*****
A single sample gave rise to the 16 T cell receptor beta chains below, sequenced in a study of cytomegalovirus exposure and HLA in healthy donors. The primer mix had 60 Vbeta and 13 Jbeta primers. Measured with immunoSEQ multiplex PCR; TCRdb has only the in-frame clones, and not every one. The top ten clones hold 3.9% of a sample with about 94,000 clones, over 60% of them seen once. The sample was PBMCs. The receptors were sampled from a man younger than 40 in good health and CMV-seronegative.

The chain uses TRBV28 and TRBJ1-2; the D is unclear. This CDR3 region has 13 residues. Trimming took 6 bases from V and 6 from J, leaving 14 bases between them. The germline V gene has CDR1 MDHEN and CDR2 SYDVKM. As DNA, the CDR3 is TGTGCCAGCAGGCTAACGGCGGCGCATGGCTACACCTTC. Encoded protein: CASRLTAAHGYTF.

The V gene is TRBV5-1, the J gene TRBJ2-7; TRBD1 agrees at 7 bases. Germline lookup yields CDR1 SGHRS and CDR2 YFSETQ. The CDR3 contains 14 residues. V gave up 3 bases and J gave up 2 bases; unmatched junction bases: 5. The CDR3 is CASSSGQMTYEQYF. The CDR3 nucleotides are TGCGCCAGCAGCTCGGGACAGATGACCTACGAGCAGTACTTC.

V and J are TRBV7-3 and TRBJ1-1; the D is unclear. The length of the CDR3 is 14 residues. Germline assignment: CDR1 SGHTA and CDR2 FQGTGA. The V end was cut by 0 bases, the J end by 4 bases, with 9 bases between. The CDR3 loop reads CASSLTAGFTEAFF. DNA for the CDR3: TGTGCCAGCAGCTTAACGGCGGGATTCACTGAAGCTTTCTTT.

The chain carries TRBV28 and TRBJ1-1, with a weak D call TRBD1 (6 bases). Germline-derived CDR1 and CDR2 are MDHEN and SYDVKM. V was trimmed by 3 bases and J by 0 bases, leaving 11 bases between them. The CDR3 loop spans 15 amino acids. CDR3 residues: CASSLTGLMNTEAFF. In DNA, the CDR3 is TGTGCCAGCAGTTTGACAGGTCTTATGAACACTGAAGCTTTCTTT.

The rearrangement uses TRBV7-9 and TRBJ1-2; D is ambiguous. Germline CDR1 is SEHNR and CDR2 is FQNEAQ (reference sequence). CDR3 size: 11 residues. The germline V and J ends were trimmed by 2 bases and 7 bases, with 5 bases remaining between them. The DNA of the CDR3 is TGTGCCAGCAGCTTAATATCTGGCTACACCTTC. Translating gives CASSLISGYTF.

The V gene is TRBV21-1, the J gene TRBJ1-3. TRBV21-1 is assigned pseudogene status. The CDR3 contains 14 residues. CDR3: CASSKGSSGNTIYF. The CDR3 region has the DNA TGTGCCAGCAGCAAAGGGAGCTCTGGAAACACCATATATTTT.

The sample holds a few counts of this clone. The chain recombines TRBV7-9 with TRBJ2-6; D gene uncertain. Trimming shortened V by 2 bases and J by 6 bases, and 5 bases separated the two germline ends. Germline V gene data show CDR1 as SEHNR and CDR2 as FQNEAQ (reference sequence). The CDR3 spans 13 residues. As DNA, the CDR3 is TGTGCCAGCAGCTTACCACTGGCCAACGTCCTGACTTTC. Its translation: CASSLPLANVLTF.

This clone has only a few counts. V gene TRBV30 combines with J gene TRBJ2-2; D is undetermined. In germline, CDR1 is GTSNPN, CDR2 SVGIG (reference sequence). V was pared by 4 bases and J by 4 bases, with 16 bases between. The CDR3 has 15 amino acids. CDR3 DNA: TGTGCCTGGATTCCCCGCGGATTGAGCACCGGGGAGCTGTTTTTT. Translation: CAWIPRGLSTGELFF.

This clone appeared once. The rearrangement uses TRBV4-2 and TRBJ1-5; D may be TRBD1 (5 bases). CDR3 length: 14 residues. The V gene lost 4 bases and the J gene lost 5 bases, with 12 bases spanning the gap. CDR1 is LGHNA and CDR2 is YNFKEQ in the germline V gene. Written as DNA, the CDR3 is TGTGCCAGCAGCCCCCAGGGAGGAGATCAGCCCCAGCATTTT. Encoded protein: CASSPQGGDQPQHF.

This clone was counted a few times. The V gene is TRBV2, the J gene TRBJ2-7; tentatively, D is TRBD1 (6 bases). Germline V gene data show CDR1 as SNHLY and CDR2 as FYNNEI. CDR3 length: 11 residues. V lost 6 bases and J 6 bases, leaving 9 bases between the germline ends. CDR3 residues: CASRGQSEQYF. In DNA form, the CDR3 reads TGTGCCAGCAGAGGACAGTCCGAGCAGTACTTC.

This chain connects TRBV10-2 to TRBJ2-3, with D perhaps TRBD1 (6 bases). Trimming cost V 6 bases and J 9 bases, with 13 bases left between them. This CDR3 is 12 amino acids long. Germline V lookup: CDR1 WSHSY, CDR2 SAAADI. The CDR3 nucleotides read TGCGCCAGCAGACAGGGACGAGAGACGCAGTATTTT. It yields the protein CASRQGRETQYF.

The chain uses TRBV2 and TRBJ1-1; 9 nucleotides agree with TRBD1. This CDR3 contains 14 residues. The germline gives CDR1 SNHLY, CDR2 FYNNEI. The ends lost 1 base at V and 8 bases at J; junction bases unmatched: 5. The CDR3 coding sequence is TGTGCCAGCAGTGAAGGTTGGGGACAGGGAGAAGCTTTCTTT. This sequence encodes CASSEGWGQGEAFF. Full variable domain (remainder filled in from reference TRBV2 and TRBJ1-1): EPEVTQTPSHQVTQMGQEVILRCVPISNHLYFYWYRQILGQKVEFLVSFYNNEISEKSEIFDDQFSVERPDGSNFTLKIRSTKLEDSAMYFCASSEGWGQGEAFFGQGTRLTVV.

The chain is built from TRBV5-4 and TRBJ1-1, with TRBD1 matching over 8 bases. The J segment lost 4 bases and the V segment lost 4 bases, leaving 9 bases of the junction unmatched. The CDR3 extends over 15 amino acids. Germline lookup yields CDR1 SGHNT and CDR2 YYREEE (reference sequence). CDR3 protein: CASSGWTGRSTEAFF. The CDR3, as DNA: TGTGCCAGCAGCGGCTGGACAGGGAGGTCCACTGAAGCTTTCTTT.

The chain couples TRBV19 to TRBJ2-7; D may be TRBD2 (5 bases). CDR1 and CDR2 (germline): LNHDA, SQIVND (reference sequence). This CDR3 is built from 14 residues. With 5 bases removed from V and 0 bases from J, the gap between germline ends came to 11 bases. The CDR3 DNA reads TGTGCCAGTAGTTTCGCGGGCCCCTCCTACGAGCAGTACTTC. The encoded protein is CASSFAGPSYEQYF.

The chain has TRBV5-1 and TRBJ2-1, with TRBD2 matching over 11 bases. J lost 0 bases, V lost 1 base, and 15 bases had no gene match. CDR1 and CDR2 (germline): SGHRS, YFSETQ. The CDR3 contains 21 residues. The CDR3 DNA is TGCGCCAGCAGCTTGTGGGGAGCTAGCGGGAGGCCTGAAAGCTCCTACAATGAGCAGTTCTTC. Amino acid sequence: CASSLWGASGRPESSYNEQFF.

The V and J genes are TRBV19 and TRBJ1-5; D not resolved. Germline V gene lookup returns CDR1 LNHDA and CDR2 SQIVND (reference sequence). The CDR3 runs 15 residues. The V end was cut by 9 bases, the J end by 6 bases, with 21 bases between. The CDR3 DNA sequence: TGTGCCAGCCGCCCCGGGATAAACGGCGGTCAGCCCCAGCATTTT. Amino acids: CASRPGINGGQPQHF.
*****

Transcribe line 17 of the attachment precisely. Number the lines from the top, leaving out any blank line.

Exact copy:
The V and J genes are TRBV19 and TRBJ1-5; D not resolved. Germline V gene lookup returns CDR1 LNHDA and CDR2 SQIVND (reference sequence). The CDR3 runs 15 residues. The V end was cut by 9 bases, the J end by 6 bases, with 21 bases between. The CDR3 DNA sequence: TGTGCCAGCCGCCCCGGGATAAACGGCGGTCAGCCCCAGCATTTT. Amino acids: CASRPGINGGQPQHF.